The refugees eventually managed to wrench open a gate on the border of Hungary and Serbia, leaving only a thin metal grating standing between ranks of riot police and a mass of asylum-seekers from Syria, Iraq, Afghanistan and beyond.
Before long, Hungarian riot police pepper-sprayed the refugees’ faces and the air was thick with tear gas as tensions finally boiled over.
Serbian doctors said two people had been seriously hurt and between 200 and 300 had sought medical help for cuts, bruises, burns and eye problems caused by tear gas. Hungary said it had detained 29 people and described one of them as an “identified terrorist”. Officials said 20 police officers had been injured.
Ban Ki-moon, the UN Secretary General, said: “I was shocked to see how these refugees and migrants were treated, it’s not acceptable.”
In an apparent criticism of the response of Hungary’s virulently anti-immigration Prime Minister, Viktor Orban, Mr Ban added: “All the countries have their domestic problems, but since these people are fleeing wars and persecution, then we must show our compassionate leadership.
“First and foremost we have to provide life-saving assistance and shelter and… sanitation, then we can discuss how they should be treated, accommodated. They must be treated with human dignity and human rights. That’s my consistent message to European and Asian leaders.”
In the middle of tense negotiations between the refugees and Hungarian police, Ahmed Hamou held a loudspeaker and tried to reason with the ranks of glowering police clutching gas canisters. “Please, we talk with you in a nice way,” he said. “Just open the door. We don’t want to fight with you. You are our brothers.”
Cries of “please” rippled through the crowd. A boy shouted at one policeman: “Do you speak English?” The policeman opened his mouth, about to reply, before shutting it again. An old man clasped his hands together, waving them at another officer who looked him in the eye and gave a brief nod. A cuddly toy bear thrown from behind the crowd landed at the feet of the sturdy policeman and was kicked quickly into the undergrowth.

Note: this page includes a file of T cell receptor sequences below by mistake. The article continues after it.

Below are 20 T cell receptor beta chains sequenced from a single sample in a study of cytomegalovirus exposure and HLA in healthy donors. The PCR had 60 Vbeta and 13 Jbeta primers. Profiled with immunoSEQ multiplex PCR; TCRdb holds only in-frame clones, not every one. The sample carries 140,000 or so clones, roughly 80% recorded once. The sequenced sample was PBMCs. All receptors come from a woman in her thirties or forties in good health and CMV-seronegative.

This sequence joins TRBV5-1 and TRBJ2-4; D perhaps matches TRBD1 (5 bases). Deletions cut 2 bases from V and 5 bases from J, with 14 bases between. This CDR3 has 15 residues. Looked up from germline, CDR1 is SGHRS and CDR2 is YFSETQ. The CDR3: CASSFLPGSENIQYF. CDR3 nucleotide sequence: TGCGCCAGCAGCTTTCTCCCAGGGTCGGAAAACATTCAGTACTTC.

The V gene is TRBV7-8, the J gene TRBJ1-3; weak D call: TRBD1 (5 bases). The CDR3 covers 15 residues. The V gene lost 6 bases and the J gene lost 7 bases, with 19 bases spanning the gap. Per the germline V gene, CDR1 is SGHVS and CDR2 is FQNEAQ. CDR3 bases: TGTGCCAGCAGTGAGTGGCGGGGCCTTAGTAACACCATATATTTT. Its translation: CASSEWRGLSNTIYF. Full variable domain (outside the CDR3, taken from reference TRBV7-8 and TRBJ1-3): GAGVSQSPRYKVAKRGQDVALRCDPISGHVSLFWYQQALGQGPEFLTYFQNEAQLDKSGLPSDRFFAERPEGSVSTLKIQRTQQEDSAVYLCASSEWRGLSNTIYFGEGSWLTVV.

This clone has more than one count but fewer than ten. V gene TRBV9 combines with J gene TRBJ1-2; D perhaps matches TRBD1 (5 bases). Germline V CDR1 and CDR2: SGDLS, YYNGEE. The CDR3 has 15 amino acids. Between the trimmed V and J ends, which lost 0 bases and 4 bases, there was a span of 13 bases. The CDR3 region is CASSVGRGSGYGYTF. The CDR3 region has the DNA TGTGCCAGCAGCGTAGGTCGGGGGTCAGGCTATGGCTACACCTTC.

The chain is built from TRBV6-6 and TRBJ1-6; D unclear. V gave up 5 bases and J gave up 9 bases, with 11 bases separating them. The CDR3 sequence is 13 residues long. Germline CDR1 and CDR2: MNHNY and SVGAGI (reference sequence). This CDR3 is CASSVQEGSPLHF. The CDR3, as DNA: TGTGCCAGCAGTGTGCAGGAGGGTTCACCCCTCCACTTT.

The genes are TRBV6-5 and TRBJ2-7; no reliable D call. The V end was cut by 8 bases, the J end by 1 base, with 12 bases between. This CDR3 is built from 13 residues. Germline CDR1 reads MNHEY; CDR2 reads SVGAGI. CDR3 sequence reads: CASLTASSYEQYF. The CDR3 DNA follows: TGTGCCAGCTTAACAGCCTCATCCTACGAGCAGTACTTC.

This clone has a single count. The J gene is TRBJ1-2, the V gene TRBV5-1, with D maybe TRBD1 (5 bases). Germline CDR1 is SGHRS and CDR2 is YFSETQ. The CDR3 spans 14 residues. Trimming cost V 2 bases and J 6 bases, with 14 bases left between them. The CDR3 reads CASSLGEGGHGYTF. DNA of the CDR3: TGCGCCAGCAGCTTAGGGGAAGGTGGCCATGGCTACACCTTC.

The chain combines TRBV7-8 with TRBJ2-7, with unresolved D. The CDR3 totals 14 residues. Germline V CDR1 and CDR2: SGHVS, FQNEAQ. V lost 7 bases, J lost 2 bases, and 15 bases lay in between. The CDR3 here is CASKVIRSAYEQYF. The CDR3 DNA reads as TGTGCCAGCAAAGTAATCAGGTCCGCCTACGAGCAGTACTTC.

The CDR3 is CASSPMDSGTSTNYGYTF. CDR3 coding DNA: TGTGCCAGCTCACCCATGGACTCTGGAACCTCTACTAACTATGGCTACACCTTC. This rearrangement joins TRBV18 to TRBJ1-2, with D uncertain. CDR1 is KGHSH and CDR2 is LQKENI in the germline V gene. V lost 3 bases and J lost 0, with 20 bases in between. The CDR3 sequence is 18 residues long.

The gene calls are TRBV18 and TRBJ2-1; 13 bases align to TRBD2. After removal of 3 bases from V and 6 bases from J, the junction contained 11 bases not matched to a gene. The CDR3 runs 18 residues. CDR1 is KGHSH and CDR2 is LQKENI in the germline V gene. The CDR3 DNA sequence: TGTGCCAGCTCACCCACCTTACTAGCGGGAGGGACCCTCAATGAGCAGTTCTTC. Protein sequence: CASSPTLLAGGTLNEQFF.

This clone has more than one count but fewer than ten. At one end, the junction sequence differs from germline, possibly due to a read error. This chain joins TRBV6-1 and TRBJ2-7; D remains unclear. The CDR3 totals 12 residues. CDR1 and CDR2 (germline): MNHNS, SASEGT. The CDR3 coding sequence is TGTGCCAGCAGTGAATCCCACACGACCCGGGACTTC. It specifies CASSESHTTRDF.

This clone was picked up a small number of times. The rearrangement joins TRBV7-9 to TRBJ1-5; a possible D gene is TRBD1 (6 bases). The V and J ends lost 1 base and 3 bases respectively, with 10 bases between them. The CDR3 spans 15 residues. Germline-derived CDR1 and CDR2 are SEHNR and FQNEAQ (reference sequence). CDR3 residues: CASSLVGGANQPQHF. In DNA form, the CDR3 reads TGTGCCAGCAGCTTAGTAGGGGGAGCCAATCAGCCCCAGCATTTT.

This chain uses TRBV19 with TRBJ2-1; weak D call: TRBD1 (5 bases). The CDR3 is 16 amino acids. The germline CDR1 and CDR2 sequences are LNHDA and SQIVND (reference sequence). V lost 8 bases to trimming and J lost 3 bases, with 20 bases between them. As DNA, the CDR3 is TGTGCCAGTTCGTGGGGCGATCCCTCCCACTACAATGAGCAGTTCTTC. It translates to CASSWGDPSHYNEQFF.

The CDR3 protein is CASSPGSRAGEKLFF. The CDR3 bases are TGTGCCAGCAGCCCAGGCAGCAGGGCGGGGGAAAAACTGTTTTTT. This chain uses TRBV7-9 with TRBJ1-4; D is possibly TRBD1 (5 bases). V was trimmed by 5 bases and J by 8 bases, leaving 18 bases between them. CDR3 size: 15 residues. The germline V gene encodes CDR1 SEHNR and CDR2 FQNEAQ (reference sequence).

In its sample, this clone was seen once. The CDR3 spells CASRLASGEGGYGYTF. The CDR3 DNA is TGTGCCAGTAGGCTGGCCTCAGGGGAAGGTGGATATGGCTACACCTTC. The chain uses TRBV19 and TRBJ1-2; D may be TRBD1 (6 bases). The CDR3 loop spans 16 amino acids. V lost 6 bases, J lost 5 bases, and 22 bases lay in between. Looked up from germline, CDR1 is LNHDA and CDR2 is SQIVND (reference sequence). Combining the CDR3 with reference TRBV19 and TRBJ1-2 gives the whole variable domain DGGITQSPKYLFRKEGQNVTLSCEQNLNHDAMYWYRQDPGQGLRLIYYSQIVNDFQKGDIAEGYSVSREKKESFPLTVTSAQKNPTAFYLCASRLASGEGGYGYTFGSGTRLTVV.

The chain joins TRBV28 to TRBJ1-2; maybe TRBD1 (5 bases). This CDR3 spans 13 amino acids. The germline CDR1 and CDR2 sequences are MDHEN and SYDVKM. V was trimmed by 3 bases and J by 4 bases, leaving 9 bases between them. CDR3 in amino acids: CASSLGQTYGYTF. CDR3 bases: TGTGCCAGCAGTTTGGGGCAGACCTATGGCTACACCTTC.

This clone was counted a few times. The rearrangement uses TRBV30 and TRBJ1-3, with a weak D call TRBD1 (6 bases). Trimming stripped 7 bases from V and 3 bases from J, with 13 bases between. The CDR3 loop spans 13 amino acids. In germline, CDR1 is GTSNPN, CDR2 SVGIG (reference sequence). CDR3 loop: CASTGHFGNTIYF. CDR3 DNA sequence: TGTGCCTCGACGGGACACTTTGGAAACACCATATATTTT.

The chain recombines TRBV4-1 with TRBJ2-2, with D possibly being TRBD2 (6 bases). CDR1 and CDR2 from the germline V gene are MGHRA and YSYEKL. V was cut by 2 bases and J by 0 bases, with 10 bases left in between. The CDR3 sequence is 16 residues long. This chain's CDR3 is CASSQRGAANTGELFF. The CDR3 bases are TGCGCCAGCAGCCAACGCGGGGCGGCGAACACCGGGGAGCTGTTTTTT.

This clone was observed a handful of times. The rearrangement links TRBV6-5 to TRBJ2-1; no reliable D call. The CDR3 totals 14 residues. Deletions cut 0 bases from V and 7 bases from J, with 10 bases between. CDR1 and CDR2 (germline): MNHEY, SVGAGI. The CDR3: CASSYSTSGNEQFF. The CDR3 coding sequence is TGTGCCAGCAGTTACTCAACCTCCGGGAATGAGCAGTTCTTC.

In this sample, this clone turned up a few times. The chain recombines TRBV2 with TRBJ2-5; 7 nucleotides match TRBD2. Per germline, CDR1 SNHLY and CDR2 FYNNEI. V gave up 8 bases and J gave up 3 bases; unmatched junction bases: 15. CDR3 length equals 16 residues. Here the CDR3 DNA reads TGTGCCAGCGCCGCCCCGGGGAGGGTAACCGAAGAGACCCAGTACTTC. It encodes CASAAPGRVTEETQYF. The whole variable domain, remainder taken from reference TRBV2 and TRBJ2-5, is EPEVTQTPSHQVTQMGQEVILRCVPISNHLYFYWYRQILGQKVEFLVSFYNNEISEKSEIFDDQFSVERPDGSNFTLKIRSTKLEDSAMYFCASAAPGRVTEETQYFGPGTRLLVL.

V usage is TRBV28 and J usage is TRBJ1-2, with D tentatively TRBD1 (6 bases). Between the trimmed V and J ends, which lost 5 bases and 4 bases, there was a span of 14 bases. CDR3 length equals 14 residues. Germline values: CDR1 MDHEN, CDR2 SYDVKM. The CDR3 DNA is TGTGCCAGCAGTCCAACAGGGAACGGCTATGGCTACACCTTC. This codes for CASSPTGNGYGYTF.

Ahmed, 40, from Idlib, exhausted after imploring the Hungarian forces to grant them free passage, leaned on the metal fence. He told The Independent: “We want to come in a peaceful way but these people will be hard to control. We already died once in our country, we don’t want to die again. If they saw Syria they would open the whole country for us. We want to know freedom.”
Another self-appointed leader of the crowd, Ali Efte Khari, a political science student from Bamyan in Afghanistan, was similarly adamant. “My family has been living as refugees in Iran,” he said. “My people cannot go back home, and we cannot go back from here either.”
Until a few weeks ago, Walid, a travel agent also from Idlib, had been working in Turkey but found the working conditions intolerable. On 2 September he was travelling to the Turkish port of Bodrum to arrange a boat to smuggle him to Greece but then the photo of three-year-old Aylan al-Kurdi lying lifeless on the beach was beamed around the world and all the boats stopped. “I had to work in the black market,” he said. “I don’t want to impose on Europe but I cannot return to Syria.”
As Walid spoke some men at the front line began to squabble between themselves as a few began to rattle the gate violently. A gas canister fired from the Hungarian police sailed into the crowd scattering everyone. Children wandered through the mist screaming and choking. The air was filled with the sound of spluttering and spitting, while people doused their eyes with water. Many vomited where they stood.
What had begun as an ultimately doomed hope that Hungary would allow the refugees to pass became a scene of turbulent aggression. Young men pulled up their shirts around their mouths and sprinted towards the border picking up rocks and bottles and hurled them at the police. For the next hour, tear gas rained down from the sky, burning the skin and temporarily blinding onlookers. Pellets of tear gas were landing 100 metres into Serbian territory as Hungarian police helicopters buzzed overhead.
Police were beaten back 50 metres, giving the mistaken belief to refugees that the border was open. Families rushed forward clutching children and luggage, only for the Hungarians to launch a new charge against them.
Batons rained down on men, women, children and all other onlookers as the police officers’ tension exploded. The street was full of walking wounded, some bleeding from gashes in the head. Some were arrested.
Some refugees panicked, believing that their family had been snatched by the police. Further down the road, refugees sat on the asphalt, panting and drinking water. Some who had not taken part were heard muttering “Croatia” and “Slovenia” – the only countries that can now be open for them.
Serbia has said it will send additional police to its border.
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